header print

Here's Why Your Eyebrows Exist

 If you compare modern human beings to our prehistoric ancestors, one of the most obvious physical differences you'll find is the lack of a massive brow ridge. Over time, human evolution led to us developing finer facial features, smoother foreheads, and eyebrows. But why did this happen? Read on to find out!
 
Neanderthal brow

A recent study, published in Nature Ecology and Evolution claims that eyebrows that are mobile help people with non-verbal communication, which is one of the traits that make us the most advanced human species to ever exist. In contrast, the Neanderthals' jutting brow was used for displays of dominance and sexual attraction instead, similar to the function of a stag's antlers.

"Sexually dimorphic display and social signaling is a convincing explanation for the jutting brows of our ancestors," said Paul O'Higgins, senior author and professor of Anatomy at the University of York.

"Their conversion to a more vertical brow in modern humans allowed for the display of friendlier emotions, which helped form social bonds between individuals".

Neanderthal brow

Around 100,000 years ago, human groups began to diversify their social networks, which is why it made evolutionary sense to prioritize emotional responses over violent adaptations. Scientists claim that it is around this point in history that human being began to develop smaller and flatter brow ridges, as well as the mobile eyebrows that we still have today.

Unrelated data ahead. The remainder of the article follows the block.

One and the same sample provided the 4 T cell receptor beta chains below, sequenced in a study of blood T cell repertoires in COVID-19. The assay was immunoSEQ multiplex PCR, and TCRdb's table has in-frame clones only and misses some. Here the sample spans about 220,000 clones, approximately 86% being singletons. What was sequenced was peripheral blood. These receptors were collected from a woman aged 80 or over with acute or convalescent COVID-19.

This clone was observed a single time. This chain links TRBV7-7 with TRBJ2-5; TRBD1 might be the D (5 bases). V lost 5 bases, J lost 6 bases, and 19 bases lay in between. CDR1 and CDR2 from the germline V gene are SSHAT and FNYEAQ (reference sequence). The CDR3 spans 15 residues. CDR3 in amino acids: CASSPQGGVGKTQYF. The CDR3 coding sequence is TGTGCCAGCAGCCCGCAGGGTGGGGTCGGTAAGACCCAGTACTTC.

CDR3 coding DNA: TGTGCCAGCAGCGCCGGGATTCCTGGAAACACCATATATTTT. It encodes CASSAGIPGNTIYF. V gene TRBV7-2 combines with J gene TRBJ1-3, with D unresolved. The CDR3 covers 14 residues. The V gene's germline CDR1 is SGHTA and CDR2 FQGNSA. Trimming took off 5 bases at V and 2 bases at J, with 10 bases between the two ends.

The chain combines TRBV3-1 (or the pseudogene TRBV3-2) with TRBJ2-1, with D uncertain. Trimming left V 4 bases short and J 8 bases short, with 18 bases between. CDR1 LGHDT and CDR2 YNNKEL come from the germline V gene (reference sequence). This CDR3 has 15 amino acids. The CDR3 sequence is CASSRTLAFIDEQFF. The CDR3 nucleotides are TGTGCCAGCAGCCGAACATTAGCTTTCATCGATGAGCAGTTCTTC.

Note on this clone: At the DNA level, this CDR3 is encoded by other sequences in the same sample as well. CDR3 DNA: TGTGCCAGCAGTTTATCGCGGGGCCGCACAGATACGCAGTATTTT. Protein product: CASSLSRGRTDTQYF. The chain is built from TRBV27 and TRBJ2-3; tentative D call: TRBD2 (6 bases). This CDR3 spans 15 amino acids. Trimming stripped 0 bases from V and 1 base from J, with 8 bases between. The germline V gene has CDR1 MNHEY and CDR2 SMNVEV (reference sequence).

According to co-author Penny Spikins from the Department of Archaeology at the University of York, "eyebrow movements allow us to express complex emotions as well as perceive the emotions of others."

Neanderthal brow

"A rapid "eyebrow flash" is a cross-cultural sign of recognition and openness to social interaction and pulling our eyebrows up at the middle is an expression of sympathy. Tiny movements of the eyebrows are also a key component to identifying trustworthiness and deception. On the flip side, it has been shown that people who have had botox which limits eyebrow movement are less able to empathize and identify with the emotions of others."

While this study is not a hundred percent conclusive, it does go to show that at some point in history, our ancestors decided to voluntarily self-domesticize in order to get on better with the people around them, which is something that modern humans can learn a lot from!

Sign Up Free
Did you mean:
By clicking "Join", you agree to our Terms & Conditions and Privacy Policy
Sign Up Free
Did you mean:
By clicking "Join", you agree to our Terms & Conditions and Privacy Policy